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J Pediatr. 1997 Sep;131(3):367-72.

Disruption of barrier function in neonatal skin associated with adhesive removal.

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Department of Nursing, Children's Hospital Oakland 94609, USA.



Patients in the neonatal intensive care unit require life support and monitoring equipment that must be securely attached to the skin; removal or replacement often causes skin trauma. In this study, we compared the effects of application and removal of three different adhesives on the skin barrier function of premature neonates. The effects were measured by transepidermal water loss (TEWL), colorimetric measurements, and visual inspection.


Thirty neonates, between 26 and 40 weeks of gestational age and with birth weights ranging from 690 to 3000 gm, were enrolled in the study during the first week of life. Pieces of plastic tape (1 cm2), pectin barrier, and hydrophilic gel were applied to previously undisturbed sites on the back. A fourth site was used as a control. We measured TEWL, colorimetric readings, and visual inspection scores of skin irritation and stripping at each of the four sites serially: before adhesive application, 30 minutes after adhesive removal, and 24 hours later.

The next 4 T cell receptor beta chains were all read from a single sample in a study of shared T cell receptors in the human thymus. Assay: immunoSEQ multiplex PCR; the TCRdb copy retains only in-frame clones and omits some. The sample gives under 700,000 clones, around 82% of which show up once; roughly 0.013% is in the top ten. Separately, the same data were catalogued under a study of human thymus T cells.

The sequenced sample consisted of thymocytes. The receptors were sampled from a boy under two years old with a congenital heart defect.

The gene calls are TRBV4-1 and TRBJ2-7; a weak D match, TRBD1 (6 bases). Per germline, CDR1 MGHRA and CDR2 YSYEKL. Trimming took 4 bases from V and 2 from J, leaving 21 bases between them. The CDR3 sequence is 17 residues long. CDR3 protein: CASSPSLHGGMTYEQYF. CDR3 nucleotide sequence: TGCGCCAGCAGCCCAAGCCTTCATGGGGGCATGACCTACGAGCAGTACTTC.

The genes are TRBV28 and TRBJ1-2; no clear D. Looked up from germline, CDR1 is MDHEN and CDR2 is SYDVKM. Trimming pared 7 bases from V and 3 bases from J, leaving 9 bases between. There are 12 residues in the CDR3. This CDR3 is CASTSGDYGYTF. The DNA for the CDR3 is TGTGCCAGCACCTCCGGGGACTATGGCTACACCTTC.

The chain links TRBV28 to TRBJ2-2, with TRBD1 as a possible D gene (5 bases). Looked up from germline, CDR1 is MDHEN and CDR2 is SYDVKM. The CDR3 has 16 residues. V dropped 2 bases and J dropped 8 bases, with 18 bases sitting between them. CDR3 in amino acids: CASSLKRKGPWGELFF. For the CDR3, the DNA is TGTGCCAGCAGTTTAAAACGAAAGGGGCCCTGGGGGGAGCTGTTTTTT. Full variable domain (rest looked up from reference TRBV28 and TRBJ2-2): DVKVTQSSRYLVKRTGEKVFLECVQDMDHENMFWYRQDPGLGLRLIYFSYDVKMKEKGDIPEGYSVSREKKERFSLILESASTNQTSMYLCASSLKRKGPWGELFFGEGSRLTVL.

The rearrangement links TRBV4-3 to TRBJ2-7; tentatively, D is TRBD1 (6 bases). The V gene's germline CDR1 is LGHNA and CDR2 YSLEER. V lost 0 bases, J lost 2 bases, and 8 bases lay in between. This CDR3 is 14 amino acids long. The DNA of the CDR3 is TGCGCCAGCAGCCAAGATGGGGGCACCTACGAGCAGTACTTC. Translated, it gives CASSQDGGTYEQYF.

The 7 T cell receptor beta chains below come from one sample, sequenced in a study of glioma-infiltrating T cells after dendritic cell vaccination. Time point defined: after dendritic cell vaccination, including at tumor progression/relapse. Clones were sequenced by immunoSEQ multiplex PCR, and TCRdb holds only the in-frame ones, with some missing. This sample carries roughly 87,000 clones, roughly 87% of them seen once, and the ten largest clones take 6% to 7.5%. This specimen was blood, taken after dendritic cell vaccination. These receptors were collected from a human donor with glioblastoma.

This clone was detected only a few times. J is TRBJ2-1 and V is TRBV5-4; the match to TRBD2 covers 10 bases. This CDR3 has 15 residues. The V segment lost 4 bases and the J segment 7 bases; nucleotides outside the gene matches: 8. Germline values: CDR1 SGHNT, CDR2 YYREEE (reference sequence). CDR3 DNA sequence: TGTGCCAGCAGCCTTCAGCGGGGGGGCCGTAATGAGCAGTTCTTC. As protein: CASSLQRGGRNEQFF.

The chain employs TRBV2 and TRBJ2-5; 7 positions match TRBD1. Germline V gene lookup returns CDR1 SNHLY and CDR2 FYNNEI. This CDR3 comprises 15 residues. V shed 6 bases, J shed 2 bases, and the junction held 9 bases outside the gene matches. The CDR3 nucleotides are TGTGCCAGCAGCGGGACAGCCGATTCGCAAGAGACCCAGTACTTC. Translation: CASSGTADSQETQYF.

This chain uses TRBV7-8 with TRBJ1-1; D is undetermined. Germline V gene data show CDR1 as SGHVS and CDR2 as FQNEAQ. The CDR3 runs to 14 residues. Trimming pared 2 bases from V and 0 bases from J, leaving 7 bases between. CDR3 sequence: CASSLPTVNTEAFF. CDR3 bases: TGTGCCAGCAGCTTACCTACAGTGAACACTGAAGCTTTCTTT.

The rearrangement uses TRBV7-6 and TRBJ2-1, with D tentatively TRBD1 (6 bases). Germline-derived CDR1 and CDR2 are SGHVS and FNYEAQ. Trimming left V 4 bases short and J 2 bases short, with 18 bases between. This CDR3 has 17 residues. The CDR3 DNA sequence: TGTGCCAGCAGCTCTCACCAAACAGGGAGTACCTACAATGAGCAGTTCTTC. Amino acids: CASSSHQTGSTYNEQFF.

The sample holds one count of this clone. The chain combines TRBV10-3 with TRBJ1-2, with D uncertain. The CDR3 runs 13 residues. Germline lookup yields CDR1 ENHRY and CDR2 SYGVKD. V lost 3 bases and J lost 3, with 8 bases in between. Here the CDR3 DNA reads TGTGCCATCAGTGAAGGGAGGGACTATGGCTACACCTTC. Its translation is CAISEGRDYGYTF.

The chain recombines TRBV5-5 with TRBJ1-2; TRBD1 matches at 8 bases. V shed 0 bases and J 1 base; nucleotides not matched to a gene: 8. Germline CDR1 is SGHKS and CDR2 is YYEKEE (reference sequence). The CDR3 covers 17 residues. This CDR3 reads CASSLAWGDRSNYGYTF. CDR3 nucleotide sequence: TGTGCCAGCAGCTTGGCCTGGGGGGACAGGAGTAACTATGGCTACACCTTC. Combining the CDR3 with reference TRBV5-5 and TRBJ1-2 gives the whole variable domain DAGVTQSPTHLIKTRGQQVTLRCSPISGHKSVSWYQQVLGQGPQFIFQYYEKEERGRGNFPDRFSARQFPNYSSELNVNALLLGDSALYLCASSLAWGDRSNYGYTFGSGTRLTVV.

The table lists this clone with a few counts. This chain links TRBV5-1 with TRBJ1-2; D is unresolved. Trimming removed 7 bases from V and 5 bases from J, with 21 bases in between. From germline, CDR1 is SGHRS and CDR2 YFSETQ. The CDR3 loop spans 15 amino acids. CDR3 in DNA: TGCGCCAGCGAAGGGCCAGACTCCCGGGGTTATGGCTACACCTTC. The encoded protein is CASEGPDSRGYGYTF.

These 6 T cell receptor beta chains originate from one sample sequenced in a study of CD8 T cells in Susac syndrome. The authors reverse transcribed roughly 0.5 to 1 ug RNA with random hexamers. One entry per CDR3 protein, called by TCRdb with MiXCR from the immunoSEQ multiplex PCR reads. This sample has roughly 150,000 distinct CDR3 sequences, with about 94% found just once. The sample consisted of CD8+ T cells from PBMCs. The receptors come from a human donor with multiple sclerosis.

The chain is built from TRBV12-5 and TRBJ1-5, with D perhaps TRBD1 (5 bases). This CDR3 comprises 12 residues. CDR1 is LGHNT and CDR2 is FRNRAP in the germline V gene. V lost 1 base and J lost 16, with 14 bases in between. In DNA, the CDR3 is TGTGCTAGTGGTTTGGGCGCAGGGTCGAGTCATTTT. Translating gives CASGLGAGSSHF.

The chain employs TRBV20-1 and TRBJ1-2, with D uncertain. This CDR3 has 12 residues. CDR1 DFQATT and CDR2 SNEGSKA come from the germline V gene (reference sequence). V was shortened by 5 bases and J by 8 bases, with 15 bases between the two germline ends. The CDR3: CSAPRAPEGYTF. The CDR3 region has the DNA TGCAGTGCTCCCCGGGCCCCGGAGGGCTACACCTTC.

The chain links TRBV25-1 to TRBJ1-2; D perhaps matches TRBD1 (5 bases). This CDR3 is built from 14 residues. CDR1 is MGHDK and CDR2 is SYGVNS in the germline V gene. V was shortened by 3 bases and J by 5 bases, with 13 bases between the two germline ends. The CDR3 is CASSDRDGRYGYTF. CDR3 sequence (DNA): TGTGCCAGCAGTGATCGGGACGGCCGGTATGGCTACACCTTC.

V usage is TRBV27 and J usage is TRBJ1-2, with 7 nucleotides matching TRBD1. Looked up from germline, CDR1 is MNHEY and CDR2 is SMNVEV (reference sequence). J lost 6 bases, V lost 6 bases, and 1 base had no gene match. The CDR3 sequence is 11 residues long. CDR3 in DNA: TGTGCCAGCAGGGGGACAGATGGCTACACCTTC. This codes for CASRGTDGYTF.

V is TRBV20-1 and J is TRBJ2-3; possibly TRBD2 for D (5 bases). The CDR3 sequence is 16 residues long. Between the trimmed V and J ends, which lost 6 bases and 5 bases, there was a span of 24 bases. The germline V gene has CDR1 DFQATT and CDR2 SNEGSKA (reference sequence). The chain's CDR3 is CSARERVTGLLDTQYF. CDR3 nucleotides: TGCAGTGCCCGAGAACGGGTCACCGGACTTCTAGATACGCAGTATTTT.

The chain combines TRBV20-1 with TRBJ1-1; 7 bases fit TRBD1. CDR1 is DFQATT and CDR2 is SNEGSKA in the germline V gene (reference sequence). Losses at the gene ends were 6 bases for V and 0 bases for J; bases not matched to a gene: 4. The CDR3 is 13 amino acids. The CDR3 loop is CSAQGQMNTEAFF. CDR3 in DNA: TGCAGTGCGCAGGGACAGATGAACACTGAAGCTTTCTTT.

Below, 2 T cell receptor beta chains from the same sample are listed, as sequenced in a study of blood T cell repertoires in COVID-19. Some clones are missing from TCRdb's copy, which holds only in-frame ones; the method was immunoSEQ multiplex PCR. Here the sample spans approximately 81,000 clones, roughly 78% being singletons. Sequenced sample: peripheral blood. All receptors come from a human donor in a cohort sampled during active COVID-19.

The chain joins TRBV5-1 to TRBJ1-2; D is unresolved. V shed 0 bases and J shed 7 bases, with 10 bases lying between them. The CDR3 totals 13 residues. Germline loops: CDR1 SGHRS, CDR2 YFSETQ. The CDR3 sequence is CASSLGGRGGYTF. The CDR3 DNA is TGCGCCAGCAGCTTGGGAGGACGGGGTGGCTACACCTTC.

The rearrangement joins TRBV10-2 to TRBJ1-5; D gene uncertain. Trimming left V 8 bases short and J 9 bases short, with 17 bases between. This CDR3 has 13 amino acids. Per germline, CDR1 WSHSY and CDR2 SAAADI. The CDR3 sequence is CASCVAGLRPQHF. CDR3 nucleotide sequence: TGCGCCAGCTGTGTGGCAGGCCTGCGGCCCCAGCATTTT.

Thirty minutes after adhesive removal, TEWL, colorimetric measurements, and visual inspection scores were all significantly higher at the sites of plastic tape and pectin barrier removal than at the control and gel adhesive sites (p < 0.01), demonstrating greater disruption of skin barrier function with removal of the plastic tape and pectin barrier. When the neonates were divided into three groups on the basis of birth weight (< 1000 gm [n = 10], 1000 to 1500 gm [n = 11], and > 1500 gm [n = 9], the same pattern of greater disruption in skin barrier function, as measured by TEWL, was observed in each birth weight group. Twenty-four hours after adhesive removal, TEWL of the plastic tape and pectin barrier sites were not significantly different from the control site, indicating recovery of skin barrier function.


This study demonstrates that a single application and removal of two commonly used adhesives, plastic tape and pectin barrier, disrupts skin barrier function in neonates of varying gestational ages.

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